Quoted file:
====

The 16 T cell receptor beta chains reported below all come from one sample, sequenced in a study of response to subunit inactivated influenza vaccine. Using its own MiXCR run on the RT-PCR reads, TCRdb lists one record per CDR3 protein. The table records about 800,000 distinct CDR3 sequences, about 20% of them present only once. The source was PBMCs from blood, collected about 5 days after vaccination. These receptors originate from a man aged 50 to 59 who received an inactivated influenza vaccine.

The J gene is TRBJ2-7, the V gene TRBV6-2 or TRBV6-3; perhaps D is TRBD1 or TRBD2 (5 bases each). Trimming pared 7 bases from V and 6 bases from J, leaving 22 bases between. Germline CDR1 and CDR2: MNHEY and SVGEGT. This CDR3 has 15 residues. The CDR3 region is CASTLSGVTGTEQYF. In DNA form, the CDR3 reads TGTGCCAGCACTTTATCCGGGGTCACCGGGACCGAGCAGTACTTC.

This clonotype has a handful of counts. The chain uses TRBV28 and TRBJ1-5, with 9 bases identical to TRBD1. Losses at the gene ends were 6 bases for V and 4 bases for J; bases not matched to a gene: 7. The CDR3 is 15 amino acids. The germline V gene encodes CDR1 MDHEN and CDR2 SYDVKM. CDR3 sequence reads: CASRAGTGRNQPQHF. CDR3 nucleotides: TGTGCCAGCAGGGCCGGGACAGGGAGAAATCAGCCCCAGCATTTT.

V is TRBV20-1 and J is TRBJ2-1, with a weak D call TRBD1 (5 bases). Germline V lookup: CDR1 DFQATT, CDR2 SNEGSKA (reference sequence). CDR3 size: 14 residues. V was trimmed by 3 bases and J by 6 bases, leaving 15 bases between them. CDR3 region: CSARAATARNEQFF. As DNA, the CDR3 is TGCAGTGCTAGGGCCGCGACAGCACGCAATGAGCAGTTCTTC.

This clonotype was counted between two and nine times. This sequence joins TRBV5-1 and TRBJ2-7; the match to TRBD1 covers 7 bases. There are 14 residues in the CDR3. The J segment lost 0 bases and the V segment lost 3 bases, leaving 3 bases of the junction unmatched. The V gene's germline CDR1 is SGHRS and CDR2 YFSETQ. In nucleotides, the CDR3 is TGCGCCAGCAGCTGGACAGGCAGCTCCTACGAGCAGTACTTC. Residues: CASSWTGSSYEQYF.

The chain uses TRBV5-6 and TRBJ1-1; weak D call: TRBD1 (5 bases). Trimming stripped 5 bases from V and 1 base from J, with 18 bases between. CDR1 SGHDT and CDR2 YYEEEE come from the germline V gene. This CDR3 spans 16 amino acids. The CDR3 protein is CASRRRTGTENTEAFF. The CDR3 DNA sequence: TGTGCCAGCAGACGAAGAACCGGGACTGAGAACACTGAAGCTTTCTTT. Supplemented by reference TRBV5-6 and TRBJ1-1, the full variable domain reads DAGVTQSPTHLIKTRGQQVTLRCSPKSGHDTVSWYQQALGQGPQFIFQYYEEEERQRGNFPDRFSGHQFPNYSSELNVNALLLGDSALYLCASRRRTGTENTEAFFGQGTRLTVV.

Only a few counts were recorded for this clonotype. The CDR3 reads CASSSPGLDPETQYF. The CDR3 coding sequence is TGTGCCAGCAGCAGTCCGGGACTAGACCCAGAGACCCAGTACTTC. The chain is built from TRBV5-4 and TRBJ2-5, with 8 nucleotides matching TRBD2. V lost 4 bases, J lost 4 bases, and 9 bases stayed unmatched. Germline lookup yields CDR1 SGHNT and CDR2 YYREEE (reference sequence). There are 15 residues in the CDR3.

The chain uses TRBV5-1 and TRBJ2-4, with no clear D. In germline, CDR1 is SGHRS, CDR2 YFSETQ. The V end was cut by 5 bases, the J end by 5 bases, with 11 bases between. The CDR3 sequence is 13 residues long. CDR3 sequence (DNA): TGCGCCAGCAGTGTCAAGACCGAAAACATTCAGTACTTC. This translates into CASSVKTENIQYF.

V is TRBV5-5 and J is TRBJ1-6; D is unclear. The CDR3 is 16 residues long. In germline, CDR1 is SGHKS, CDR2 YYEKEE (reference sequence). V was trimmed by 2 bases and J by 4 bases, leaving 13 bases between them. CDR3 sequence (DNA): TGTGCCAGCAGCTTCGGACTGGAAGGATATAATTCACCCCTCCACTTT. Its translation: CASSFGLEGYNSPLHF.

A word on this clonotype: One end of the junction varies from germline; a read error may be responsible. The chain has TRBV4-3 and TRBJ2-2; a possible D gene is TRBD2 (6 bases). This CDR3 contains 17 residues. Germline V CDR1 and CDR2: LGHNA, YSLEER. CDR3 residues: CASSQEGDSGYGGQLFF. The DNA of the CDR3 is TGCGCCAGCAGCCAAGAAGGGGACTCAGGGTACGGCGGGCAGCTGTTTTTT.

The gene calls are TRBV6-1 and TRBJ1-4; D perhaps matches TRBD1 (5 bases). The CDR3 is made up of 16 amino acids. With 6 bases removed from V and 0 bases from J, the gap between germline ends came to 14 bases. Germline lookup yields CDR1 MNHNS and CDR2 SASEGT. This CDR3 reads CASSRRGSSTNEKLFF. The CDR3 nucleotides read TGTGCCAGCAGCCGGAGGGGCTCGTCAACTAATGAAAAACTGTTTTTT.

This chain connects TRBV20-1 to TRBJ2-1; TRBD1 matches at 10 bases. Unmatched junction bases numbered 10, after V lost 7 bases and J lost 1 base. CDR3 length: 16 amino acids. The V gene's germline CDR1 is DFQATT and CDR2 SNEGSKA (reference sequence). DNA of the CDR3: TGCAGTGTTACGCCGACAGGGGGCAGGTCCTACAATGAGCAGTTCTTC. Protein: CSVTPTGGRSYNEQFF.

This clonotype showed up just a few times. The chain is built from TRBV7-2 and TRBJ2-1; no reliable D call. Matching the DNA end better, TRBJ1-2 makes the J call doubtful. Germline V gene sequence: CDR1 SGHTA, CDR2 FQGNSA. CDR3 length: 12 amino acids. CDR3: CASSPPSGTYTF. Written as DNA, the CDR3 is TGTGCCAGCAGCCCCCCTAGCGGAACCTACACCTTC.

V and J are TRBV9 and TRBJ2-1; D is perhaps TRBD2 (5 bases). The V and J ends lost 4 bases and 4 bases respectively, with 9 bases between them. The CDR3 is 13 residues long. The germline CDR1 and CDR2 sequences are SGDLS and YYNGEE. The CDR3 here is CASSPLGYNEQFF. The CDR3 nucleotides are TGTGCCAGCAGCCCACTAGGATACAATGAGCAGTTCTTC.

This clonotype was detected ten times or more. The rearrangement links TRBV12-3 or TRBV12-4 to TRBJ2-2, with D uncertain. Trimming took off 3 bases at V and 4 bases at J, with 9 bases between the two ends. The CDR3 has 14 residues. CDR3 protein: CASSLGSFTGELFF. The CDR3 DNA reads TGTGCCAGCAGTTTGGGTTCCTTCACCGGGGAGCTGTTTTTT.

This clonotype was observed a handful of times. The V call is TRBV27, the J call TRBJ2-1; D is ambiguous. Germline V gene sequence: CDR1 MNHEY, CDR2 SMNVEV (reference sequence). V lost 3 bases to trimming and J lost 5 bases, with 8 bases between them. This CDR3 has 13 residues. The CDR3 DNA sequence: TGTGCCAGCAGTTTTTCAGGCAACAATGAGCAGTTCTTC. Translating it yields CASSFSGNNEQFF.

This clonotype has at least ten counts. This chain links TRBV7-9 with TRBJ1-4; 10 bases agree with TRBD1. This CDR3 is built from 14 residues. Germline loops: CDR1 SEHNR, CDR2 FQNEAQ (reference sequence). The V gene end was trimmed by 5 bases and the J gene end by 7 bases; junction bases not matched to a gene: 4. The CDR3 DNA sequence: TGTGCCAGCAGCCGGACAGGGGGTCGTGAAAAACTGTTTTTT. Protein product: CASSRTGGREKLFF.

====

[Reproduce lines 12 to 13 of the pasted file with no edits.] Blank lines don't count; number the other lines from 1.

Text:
This chain connects TRBV20-1 to TRBJ2-1; TRBD1 matches at 10 bases. Unmatched junction bases numbered 10, after V lost 7 bases and J lost 1 base. CDR3 length: 16 amino acids. The V gene's germline CDR1 is DFQATT and CDR2 SNEGSKA (reference sequence). DNA of the CDR3: TGCAGTGTTACGCCGACAGGGGGCAGGTCCTACAATGAGCAGTTCTTC. Protein: CSVTPTGGRSYNEQFF.

This clonotype showed up just a few times. The chain is built from TRBV7-2 and TRBJ2-1; no reliable D call. Matching the DNA end better, TRBJ1-2 makes the J call doubtful. Germline V gene sequence: CDR1 SGHTA, CDR2 FQGNSA. CDR3 length: 12 amino acids. CDR3: CASSPPSGTYTF. Written as DNA, the CDR3 is TGTGCCAGCAGCCCCCCTAGCGGAACCTACACCTTC.